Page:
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Ducks take a dive as milder winters keep birds in an unfrozen north - British Trust for Ornithology (BTO)

Fewer ducks, geese, swans and wader species are travelling to the UK as milder conditions continue to define northern European winters.

(image: Sarah Kelman)
(image: Sarah Kelman)

The UK is host to internationally important numbers of wintering waterbirds, and the long-standing Wetland Bird Survey (WeBS) and Goose and Swan Monitoring Programme (GSMP) provide essential data that inform decision makers when considering conservation measures for these birds.

With data provided by over 3,800 dedicated volunteers across the UK, the surveys deliver an annual assessment of ducks, geese, swans, waders and other waterbirds residing on, or passing through, our coasts, estuaries, lakes, reservoirs and rivers.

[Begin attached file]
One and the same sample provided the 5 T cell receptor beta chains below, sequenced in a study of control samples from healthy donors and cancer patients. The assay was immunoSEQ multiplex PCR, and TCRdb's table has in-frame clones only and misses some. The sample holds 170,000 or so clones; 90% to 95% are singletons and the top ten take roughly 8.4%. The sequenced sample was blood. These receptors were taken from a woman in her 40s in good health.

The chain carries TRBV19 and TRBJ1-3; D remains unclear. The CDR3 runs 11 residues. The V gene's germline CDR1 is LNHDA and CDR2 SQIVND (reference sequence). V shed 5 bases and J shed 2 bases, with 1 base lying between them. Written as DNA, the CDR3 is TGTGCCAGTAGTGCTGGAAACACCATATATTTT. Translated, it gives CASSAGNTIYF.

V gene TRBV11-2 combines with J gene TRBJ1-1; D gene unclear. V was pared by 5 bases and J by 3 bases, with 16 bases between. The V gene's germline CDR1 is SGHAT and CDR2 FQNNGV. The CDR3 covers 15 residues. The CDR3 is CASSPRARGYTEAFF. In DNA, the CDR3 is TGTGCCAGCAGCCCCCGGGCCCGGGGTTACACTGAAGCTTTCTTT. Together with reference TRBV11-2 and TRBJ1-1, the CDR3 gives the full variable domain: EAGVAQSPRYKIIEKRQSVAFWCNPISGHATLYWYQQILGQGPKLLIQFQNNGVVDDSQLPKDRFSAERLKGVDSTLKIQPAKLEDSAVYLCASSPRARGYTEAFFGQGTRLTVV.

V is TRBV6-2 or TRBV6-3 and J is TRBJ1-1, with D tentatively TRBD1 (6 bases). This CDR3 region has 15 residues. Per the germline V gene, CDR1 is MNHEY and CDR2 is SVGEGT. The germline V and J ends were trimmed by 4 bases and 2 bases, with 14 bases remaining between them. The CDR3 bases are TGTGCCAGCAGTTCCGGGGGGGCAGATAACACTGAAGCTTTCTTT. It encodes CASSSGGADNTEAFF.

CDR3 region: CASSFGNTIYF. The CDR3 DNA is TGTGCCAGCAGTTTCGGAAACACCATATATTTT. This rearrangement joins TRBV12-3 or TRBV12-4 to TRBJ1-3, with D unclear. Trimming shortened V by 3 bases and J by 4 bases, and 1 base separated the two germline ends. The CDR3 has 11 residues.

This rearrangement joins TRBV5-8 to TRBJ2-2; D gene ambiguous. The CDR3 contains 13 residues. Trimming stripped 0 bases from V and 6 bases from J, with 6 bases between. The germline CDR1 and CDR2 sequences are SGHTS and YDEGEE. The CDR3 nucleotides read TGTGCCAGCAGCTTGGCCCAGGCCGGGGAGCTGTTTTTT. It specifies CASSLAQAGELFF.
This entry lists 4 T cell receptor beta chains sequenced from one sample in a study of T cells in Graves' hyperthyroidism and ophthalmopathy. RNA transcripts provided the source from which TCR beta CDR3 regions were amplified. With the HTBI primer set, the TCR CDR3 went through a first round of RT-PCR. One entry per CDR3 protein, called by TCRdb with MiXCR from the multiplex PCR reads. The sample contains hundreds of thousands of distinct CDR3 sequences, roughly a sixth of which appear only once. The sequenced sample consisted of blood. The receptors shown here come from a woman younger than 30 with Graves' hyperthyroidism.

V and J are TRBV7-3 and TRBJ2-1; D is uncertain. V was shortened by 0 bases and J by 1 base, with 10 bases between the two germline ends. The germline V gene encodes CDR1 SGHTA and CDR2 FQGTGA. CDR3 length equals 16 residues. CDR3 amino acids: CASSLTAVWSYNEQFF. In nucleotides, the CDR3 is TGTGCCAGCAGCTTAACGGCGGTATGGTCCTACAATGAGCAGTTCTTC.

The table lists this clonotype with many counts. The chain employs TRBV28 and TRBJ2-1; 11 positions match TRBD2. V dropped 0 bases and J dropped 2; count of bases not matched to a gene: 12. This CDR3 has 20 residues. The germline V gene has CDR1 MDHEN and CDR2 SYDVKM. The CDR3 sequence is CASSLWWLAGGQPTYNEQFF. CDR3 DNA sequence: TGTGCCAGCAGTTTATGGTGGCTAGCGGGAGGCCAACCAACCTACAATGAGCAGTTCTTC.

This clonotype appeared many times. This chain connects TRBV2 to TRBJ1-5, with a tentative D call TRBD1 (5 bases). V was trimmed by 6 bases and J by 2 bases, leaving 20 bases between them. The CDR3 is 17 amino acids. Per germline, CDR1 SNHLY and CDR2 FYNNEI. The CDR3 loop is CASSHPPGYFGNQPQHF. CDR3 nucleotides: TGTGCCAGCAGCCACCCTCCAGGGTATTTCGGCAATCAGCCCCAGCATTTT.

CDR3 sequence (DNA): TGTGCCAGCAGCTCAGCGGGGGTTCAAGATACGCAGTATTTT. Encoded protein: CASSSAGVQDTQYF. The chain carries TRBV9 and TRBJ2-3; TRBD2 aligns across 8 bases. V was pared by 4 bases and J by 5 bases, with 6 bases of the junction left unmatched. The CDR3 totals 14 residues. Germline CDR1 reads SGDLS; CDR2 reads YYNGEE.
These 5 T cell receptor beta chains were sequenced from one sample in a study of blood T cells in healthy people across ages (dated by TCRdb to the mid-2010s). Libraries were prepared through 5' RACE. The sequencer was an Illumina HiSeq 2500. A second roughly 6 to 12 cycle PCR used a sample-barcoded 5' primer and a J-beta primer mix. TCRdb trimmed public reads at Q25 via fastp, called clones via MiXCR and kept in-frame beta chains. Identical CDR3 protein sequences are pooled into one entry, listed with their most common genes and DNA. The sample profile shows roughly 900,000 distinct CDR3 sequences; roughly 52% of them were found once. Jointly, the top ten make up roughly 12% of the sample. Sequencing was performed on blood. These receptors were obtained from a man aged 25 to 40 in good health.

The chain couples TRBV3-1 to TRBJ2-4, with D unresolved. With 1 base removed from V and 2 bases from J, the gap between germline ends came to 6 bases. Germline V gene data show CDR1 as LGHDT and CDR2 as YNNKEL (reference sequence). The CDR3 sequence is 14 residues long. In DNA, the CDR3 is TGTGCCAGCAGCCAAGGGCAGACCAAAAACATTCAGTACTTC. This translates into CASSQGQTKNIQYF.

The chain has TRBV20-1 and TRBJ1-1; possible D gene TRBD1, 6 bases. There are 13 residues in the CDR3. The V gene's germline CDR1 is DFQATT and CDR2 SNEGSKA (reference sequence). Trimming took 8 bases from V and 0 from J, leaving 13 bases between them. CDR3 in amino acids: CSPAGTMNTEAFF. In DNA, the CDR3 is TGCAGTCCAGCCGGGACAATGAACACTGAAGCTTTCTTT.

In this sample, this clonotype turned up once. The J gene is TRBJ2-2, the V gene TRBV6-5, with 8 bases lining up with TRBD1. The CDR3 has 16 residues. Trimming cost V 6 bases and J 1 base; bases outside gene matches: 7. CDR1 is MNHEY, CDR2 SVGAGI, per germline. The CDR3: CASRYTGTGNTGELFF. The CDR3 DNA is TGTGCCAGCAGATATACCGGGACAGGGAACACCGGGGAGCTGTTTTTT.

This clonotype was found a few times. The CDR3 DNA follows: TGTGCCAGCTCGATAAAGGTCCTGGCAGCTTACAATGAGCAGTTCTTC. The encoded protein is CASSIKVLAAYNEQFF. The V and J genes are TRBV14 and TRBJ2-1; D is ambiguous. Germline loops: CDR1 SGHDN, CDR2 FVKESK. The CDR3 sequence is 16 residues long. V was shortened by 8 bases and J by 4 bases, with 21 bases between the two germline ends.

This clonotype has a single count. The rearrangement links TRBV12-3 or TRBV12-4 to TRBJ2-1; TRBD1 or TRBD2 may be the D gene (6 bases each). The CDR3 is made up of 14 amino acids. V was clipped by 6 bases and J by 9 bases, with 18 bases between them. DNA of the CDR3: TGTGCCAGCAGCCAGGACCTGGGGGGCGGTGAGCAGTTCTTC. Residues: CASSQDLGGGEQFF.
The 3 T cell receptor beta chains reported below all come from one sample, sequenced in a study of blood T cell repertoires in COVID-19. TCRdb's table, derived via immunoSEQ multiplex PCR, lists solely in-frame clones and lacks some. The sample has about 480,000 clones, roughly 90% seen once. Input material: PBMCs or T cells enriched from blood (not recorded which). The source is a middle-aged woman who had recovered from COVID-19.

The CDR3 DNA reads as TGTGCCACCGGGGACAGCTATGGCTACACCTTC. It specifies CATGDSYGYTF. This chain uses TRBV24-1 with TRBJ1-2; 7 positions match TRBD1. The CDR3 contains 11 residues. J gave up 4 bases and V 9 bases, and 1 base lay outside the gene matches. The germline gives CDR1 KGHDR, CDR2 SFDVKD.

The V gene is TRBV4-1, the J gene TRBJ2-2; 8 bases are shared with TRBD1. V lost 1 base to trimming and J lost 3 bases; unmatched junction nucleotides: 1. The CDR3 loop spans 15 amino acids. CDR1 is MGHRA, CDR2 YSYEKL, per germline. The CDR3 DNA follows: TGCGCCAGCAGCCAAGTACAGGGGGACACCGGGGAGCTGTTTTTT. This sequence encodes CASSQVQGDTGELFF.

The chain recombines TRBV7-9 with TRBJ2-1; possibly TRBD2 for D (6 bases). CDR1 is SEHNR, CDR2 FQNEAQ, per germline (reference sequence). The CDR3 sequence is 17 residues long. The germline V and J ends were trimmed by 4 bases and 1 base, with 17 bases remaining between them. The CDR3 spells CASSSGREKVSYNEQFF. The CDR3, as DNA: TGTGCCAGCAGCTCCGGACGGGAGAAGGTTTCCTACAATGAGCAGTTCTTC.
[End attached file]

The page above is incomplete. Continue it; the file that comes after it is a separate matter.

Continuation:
Published today, the 2022/23 WeBS report reveals yet more changes in the fortunes of many of our wildfowl and waders. As winters continue to become milder and damper across much of northern Europe, many species are altering their behaviours in response.

Historically, harsh conditions in northern and eastern Europe would see huge numbers of birds migrating to the relatively mild conditions of a British winter but now, as previously frozen landscapes become increasingly accessible, significant numbers of birds are staying closer to their breeding grounds, in a phenomenon known as short-stopping.

Those that do still make the journey across the North Sea to spend the winter in the UK are often arriving later and leaving earlier, therefore staying with us for much shorter periods. This has become increasingly noticeable in such species as Bewick’s Swan, which has declined by 96% in the last 25 years, while Goldeneye numbers have halved and Dunlin have dropped by a third.

Read the full the 2022/23 WeBS report >


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Posted On: 25/04/2024

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